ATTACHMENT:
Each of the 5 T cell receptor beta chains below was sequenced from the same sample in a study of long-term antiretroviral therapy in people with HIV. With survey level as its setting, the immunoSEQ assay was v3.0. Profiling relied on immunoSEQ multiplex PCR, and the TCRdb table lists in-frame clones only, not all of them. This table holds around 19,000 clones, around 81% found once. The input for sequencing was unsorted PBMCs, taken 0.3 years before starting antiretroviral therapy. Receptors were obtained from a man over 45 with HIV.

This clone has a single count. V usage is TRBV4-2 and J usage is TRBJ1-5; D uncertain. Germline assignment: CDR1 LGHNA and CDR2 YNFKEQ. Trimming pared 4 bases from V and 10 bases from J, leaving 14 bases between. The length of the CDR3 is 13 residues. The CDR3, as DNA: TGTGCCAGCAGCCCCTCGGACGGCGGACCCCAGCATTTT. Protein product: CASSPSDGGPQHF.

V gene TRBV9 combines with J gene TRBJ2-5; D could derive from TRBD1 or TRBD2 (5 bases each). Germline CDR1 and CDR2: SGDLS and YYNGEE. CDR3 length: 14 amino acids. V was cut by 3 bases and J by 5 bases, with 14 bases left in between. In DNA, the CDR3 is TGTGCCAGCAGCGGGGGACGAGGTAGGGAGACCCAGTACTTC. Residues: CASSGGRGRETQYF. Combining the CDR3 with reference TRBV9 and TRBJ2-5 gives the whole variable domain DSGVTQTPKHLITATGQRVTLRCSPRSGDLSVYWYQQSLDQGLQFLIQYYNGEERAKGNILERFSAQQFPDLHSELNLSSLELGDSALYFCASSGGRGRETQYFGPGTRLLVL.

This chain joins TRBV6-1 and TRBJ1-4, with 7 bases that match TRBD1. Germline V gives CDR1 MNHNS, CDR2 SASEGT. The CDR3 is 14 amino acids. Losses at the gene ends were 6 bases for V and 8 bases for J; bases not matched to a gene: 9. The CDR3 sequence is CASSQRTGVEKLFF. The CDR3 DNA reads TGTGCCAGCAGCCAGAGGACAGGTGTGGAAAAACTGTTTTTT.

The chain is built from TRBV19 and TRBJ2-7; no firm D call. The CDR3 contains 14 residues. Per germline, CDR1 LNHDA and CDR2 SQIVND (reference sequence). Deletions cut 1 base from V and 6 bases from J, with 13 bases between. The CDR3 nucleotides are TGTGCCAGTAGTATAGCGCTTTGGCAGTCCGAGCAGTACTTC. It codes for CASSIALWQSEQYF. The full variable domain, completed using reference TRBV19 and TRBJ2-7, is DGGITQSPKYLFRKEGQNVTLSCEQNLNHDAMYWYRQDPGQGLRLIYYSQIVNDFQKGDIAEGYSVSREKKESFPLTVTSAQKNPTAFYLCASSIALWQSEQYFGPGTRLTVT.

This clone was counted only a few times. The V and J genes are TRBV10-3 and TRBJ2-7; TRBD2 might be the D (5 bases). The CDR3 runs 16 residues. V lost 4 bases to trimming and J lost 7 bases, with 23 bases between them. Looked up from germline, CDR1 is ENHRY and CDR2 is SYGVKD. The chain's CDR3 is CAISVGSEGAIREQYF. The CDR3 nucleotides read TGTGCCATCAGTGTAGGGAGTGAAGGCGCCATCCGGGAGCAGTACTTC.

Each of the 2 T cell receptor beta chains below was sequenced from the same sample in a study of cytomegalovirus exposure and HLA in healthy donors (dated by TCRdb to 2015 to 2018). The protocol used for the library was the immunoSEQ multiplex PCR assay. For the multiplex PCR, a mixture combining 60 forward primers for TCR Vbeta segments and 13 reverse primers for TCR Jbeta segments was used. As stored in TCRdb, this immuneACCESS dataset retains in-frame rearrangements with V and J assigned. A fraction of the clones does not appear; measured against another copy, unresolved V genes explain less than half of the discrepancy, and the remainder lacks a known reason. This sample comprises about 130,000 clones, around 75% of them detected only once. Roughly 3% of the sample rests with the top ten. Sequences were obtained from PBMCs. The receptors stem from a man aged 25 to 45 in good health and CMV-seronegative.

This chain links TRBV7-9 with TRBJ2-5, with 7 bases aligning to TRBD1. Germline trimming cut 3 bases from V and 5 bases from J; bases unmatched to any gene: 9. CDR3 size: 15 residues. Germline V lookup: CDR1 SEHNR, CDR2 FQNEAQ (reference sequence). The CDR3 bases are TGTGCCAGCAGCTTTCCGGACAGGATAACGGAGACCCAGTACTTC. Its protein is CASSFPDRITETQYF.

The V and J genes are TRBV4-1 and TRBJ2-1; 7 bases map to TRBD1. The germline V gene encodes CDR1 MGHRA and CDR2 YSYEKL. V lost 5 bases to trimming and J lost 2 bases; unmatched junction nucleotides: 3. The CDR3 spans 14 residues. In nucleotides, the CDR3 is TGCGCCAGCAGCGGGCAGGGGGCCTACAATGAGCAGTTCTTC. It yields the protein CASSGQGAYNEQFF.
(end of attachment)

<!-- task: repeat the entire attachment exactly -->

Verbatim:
Each of the 5 T cell receptor beta chains below was sequenced from the same sample in a study of long-term antiretroviral therapy in people with HIV. With survey level as its setting, the immunoSEQ assay was v3.0. Profiling relied on immunoSEQ multiplex PCR, and the TCRdb table lists in-frame clones only, not all of them. This table holds around 19,000 clones, around 81% found once. The input for sequencing was unsorted PBMCs, taken 0.3 years before starting antiretroviral therapy. Receptors were obtained from a man over 45 with HIV.

This clone has a single count. V usage is TRBV4-2 and J usage is TRBJ1-5; D uncertain. Germline assignment: CDR1 LGHNA and CDR2 YNFKEQ. Trimming pared 4 bases from V and 10 bases from J, leaving 14 bases between. The length of the CDR3 is 13 residues. The CDR3, as DNA: TGTGCCAGCAGCCCCTCGGACGGCGGACCCCAGCATTTT. Protein product: CASSPSDGGPQHF.

V gene TRBV9 combines with J gene TRBJ2-5; D could derive from TRBD1 or TRBD2 (5 bases each). Germline CDR1 and CDR2: SGDLS and YYNGEE. CDR3 length: 14 amino acids. V was cut by 3 bases and J by 5 bases, with 14 bases left in between. In DNA, the CDR3 is TGTGCCAGCAGCGGGGGACGAGGTAGGGAGACCCAGTACTTC. Residues: CASSGGRGRETQYF. Combining the CDR3 with reference TRBV9 and TRBJ2-5 gives the whole variable domain DSGVTQTPKHLITATGQRVTLRCSPRSGDLSVYWYQQSLDQGLQFLIQYYNGEERAKGNILERFSAQQFPDLHSELNLSSLELGDSALYFCASSGGRGRETQYFGPGTRLLVL.

This chain joins TRBV6-1 and TRBJ1-4, with 7 bases that match TRBD1. Germline V gives CDR1 MNHNS, CDR2 SASEGT. The CDR3 is 14 amino acids. Losses at the gene ends were 6 bases for V and 8 bases for J; bases not matched to a gene: 9. The CDR3 sequence is CASSQRTGVEKLFF. The CDR3 DNA reads TGTGCCAGCAGCCAGAGGACAGGTGTGGAAAAACTGTTTTTT.

The chain is built from TRBV19 and TRBJ2-7; no firm D call. The CDR3 contains 14 residues. Per germline, CDR1 LNHDA and CDR2 SQIVND (reference sequence). Deletions cut 1 base from V and 6 bases from J, with 13 bases between. The CDR3 nucleotides are TGTGCCAGTAGTATAGCGCTTTGGCAGTCCGAGCAGTACTTC. It codes for CASSIALWQSEQYF. The full variable domain, completed using reference TRBV19 and TRBJ2-7, is DGGITQSPKYLFRKEGQNVTLSCEQNLNHDAMYWYRQDPGQGLRLIYYSQIVNDFQKGDIAEGYSVSREKKESFPLTVTSAQKNPTAFYLCASSIALWQSEQYFGPGTRLTVT.

This clone was counted only a few times. The V and J genes are TRBV10-3 and TRBJ2-7; TRBD2 might be the D (5 bases). The CDR3 runs 16 residues. V lost 4 bases to trimming and J lost 7 bases, with 23 bases between them. Looked up from germline, CDR1 is ENHRY and CDR2 is SYGVKD. The chain's CDR3 is CAISVGSEGAIREQYF. The CDR3 nucleotides read TGTGCCATCAGTGTAGGGAGTGAAGGCGCCATCCGGGAGCAGTACTTC.

Each of the 2 T cell receptor beta chains below was sequenced from the same sample in a study of cytomegalovirus exposure and HLA in healthy donors (dated by TCRdb to 2015 to 2018). The protocol used for the library was the immunoSEQ multiplex PCR assay. For the multiplex PCR, a mixture combining 60 forward primers for TCR Vbeta segments and 13 reverse primers for TCR Jbeta segments was used. As stored in TCRdb, this immuneACCESS dataset retains in-frame rearrangements with V and J assigned. A fraction of the clones does not appear; measured against another copy, unresolved V genes explain less than half of the discrepancy, and the remainder lacks a known reason. This sample comprises about 130,000 clones, around 75% of them detected only once. Roughly 3% of the sample rests with the top ten. Sequences were obtained from PBMCs. The receptors stem from a man aged 25 to 45 in good health and CMV-seronegative.

This chain links TRBV7-9 with TRBJ2-5, with 7 bases aligning to TRBD1. Germline trimming cut 3 bases from V and 5 bases from J; bases unmatched to any gene: 9. CDR3 size: 15 residues. Germline V lookup: CDR1 SEHNR, CDR2 FQNEAQ (reference sequence). The CDR3 bases are TGTGCCAGCAGCTTTCCGGACAGGATAACGGAGACCCAGTACTTC. Its protein is CASSFPDRITETQYF.

The V and J genes are TRBV4-1 and TRBJ2-1; 7 bases map to TRBD1. The germline V gene encodes CDR1 MGHRA and CDR2 YSYEKL. V lost 5 bases to trimming and J lost 2 bases; unmatched junction nucleotides: 3. The CDR3 spans 14 residues. In nucleotides, the CDR3 is TGCGCCAGCAGCGGGCAGGGGGCCTACAATGAGCAGTTCTTC. It yields the protein CASSGQGAYNEQFF.